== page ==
Poetry 2011 / Volume 42

At the Gym — James Valvis

Here where people come to get beautiful
there’s no elegance. The forty-and-fat farts
and hopes no one hears. The manicure model
sweats like a trucker filling up in August.
The fey-and-fabulous in the seventies headband
averts his eyes from the wall-length mirror,
frowns down at his shriveled ball bulge.
Even the musclehead, lats like tucked wings,
bare tan chest with pierced dark nipples
that could be drawers with handles,
the kind that would open and be empty,
even he grunts over the weight of the weights,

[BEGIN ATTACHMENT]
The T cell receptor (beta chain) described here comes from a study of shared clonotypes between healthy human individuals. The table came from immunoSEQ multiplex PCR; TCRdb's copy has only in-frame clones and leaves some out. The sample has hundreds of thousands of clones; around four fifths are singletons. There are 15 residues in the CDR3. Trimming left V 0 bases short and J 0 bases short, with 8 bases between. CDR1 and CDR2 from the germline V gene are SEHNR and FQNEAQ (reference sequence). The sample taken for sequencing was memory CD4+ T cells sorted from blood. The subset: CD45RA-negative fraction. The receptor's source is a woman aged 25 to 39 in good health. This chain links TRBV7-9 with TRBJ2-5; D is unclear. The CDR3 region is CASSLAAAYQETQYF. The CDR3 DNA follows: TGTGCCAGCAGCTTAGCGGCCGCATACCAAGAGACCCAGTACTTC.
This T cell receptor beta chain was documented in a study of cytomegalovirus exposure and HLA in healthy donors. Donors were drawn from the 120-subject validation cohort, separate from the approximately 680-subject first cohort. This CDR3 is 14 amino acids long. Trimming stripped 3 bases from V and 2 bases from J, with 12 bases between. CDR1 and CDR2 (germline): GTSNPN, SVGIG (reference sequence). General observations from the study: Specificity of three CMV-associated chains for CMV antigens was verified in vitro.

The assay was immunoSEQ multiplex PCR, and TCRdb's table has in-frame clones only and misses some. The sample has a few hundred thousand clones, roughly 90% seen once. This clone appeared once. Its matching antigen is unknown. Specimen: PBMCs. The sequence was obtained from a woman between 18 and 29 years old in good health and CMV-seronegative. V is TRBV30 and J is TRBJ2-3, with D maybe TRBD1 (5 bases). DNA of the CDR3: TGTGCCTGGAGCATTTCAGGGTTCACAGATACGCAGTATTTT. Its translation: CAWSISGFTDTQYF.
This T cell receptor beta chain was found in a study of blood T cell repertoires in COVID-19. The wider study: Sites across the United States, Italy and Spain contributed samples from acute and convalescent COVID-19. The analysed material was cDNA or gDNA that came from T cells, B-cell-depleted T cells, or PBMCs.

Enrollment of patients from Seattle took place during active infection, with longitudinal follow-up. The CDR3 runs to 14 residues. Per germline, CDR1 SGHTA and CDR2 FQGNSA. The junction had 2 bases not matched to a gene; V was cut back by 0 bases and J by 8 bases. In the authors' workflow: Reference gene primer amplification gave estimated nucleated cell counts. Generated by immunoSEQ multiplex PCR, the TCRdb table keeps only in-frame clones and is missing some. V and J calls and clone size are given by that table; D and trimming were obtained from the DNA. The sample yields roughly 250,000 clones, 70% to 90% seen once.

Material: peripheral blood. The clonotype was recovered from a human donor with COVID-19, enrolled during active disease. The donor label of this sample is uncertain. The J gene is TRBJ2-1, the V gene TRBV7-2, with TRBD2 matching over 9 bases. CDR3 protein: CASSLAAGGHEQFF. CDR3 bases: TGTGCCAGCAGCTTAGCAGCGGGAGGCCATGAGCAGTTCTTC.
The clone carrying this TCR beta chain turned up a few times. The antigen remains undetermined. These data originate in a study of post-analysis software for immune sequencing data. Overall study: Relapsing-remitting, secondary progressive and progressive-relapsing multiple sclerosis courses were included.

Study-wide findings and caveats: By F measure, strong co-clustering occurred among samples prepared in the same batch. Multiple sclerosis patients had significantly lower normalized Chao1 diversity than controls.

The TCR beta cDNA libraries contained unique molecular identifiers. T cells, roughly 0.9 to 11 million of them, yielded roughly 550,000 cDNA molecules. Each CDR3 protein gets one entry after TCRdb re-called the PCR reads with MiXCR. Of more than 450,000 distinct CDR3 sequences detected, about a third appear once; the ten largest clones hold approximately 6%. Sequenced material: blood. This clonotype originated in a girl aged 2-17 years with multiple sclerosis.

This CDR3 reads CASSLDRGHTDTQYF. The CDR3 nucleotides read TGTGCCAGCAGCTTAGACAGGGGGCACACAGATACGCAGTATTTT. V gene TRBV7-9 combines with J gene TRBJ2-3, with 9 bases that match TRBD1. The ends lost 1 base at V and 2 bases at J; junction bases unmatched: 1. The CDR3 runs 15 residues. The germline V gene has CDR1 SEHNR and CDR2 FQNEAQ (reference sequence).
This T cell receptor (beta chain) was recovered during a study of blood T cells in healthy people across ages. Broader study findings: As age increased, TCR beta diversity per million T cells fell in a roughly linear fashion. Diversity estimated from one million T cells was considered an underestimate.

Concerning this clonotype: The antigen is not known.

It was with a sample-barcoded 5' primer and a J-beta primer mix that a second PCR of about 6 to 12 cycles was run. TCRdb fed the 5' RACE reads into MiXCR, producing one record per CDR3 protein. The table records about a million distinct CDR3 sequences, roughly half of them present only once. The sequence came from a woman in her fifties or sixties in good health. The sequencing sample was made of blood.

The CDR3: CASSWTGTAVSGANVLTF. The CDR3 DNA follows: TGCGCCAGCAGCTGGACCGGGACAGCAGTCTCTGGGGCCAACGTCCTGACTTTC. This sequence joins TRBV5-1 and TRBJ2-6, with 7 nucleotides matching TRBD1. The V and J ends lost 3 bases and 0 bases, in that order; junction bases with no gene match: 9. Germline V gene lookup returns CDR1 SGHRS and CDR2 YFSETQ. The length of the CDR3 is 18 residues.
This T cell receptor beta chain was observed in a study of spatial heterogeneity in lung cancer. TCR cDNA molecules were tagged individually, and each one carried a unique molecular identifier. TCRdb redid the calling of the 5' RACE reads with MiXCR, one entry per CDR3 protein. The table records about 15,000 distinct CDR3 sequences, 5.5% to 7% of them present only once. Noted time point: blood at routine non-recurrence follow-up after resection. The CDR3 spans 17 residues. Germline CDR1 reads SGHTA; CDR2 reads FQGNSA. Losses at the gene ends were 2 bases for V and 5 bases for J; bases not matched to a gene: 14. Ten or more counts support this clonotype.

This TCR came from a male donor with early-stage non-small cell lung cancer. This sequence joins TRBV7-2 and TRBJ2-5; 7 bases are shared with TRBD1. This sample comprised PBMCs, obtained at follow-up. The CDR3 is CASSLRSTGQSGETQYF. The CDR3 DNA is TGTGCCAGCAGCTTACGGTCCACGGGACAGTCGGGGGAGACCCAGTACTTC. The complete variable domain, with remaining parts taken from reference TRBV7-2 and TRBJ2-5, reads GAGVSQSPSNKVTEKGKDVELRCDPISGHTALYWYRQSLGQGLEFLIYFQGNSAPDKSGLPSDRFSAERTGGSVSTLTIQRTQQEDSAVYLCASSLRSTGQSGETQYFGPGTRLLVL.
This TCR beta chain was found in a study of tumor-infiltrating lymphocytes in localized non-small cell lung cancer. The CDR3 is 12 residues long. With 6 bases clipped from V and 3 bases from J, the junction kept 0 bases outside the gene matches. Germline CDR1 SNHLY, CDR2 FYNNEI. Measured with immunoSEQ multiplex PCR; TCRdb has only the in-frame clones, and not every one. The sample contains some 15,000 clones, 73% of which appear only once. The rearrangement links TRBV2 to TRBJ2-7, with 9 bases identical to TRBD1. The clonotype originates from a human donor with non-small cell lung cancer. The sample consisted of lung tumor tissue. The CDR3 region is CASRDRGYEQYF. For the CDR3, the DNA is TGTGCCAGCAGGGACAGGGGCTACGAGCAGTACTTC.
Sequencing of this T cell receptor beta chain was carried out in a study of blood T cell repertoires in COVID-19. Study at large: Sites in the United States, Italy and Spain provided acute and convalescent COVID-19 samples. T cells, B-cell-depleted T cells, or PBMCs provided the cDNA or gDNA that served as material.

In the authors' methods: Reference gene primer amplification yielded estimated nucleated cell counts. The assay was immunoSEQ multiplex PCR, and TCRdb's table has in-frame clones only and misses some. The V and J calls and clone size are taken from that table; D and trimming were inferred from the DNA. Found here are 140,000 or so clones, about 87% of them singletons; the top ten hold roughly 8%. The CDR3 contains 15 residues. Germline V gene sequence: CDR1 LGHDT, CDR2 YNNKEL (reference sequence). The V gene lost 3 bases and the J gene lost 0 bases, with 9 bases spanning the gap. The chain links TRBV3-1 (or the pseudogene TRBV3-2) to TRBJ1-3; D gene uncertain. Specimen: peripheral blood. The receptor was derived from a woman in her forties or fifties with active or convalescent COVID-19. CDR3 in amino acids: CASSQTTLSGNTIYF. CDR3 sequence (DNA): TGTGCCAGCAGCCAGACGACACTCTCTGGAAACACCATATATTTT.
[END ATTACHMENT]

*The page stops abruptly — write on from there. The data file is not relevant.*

veins straining as eyes plead for more power.
Dante could not have composed
a better ring of hell for the physically vain,
the pathologically fit. And you—
why are you here? Is it not your mother
sitting in a Florida trailer, five foot two
and 350 pounds? Is it not also your father
smoking four packs a day around oxygen tubes
he wore on his face like a thin blue mustache?
So many canto Dante kept to himself.
What is left now, in the middle
of one’s life, but to grab dumbbells,
so aptly named, and show them all what hell,
what desperate inelegance, looks like.

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